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Written by J. Michael Bitzer, published on January 1, 2009 , last updated on May 18, 2024

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Gregory Lee Johnson, right, with his attorney circa 1989. Johnson was convicted under a Texas law for burning an American flag. The Supreme Court overturned the law in Texas v. Johnson for violating First Amendment freedom of expression. (Image via Wikimedia Commons, CC BY-SA 3.0)

In Texas v. Johnson, 491 U.S. 397 (1989), the Supreme Court struck down on First Amendment grounds a Texas flag desecration law. The 5-4 decision has served as the center point of a continuing debate regarding the value of free speech as exercised through the burning of the U.S. flag as a form of political protest.

Johnson convicted under Texas law for burning American flag

During the 1984 Republican National Convention in Dallas, Gregory Lee Johnson participated in protests against the Reagan administration’s policies and the nomination of President Ronald Reagan for a second term. Culminating the protests, Johnson doused a U.S. flag with kerosene and set it on fire. After the flag was burned, a witness gathered the flag’s remains to bury them.

Of the 100 demonstrators gathered, only Johnson was charged with violating a Texas state law, which made desecrating the national flag a criminal offense. Johnson was convicted, but the Texas Court of Criminal Appeals overturned his conviction. Texas then appealed to the Supreme Court.

Flag burning is expressive conduct protected by First Amendment

Writing for the majority, Justice William J. Brennan Jr. noted that expressive conduct is protected by the First Amendment, and that the government’s interests in protecting the flag did not trump the right to engage in political speech. Texas argued that the state was seeking to prevent breaches of the peace and to preserve the flag as “a symbol of nationhood and national unity,” but the Court rejected the application of the “fighting words” doctrine and the governmental interest in protecting a symbol.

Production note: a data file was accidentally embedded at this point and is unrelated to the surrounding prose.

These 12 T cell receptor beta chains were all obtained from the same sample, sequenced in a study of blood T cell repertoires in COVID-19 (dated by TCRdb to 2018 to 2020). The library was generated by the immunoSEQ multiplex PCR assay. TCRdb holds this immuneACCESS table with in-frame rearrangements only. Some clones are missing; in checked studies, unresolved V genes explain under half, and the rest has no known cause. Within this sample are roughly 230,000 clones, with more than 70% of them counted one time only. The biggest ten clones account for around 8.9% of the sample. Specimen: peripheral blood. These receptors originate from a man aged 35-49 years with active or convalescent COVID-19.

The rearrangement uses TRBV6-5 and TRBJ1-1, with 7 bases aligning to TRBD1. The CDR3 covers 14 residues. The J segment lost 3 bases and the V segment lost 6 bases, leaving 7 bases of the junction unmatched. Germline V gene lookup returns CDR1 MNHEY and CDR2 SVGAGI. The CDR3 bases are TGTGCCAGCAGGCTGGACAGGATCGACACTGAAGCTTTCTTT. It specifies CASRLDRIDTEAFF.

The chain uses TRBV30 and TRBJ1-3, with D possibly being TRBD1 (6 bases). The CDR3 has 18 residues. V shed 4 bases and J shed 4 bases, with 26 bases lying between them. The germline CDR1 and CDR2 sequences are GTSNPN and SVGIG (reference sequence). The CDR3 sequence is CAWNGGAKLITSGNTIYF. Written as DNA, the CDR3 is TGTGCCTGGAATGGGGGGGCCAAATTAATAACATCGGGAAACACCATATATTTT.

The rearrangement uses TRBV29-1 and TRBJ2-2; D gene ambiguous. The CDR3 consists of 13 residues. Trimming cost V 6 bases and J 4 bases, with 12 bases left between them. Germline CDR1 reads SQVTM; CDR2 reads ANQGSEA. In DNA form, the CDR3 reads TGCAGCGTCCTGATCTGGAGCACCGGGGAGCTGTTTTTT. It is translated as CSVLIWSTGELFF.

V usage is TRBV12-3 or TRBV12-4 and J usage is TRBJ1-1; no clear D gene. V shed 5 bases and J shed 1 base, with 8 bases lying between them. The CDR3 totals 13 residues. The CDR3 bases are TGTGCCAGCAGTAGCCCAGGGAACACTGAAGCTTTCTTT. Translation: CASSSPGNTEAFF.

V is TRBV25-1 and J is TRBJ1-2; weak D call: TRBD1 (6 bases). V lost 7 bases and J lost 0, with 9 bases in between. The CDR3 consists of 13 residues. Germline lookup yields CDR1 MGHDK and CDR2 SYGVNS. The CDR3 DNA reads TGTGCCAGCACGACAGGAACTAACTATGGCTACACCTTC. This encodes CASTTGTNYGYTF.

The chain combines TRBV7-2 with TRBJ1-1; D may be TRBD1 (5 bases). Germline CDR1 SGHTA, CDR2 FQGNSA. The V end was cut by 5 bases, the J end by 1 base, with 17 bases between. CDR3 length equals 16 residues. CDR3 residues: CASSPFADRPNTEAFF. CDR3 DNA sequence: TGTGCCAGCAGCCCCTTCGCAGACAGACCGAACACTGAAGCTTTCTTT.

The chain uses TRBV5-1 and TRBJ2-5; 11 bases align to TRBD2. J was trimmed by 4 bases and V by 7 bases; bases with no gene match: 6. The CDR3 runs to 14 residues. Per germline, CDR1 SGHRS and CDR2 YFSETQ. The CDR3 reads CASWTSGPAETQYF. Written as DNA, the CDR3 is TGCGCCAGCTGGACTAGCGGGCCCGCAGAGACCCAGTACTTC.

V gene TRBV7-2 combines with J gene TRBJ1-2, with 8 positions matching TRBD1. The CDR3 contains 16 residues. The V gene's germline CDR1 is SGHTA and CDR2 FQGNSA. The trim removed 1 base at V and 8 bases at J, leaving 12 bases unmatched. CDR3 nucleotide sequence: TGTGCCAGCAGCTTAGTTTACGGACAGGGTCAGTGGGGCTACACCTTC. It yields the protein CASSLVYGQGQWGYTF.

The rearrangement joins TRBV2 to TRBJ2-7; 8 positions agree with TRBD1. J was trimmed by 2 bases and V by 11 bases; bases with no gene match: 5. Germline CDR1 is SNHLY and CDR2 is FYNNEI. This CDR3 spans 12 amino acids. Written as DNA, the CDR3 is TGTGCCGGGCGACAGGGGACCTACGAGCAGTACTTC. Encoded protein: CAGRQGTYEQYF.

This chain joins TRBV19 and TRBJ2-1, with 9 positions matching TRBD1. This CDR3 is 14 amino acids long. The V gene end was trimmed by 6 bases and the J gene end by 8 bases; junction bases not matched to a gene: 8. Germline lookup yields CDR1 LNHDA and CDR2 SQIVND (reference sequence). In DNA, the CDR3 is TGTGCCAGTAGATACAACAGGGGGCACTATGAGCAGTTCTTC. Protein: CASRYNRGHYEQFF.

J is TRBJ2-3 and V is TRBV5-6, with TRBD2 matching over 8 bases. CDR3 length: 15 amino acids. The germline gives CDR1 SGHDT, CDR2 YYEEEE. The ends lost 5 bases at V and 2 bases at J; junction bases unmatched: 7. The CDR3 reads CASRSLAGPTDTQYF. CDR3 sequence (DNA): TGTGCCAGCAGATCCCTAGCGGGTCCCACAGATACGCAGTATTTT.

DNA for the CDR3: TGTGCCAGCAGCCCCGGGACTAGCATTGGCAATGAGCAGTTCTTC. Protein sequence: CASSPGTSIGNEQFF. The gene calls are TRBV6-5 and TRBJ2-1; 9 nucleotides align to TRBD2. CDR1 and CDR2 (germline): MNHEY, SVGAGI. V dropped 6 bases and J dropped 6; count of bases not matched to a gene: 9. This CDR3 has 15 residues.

Brennan argued that it “would be odd . . . that the government may ban the expression of certain disagreeable ideas on the unsupported presumption that their very disagreeableness will provoke violence.” Brennan held that Johnson was charged and convicted for “his expression of dissatisfaction with the policies of this country, expression situated at the core of our First Amendment values.”

Dissenters focused on the value of the flag

In his dissent, Chief Justice William H. Rehnquist, after providing a lengthy history of the role of the U.S. flag in American life, held that the burning of the flag is akin to “fighting words.” In his dissent, Justice John Paul Stevens, a World War II veteran, was troubled by the possible devaluing of the flag’s symbolic nature. Noting that if a federal right to post bulletin boards and graffiti to “enlarge the market for free expression” meant defacing the Washington Monument, Stevens would not allow it; thus, he reasoned, “sanctioning the public desecration of the flag will tarnish its value.”

The Supreme Court reaffirmed Texas v. Johnson a year later in United States v. Eichman (1990), when it struck down the Flag Protection Act of 1989, which Congress enacted in response to the 1989 decision. Since this ruling, the issue of flag burning has been a repeated target of congressional attempts to overturn the Court’s decision via constitutional amendment. In summer 2006, the Senate fell a single vote shy of the 67 votes needed to propose the amendment to the states.

This article was originally published in 2009. J. Michael Bitzer is a professor of politics and history at Catawba College in North Carolina.

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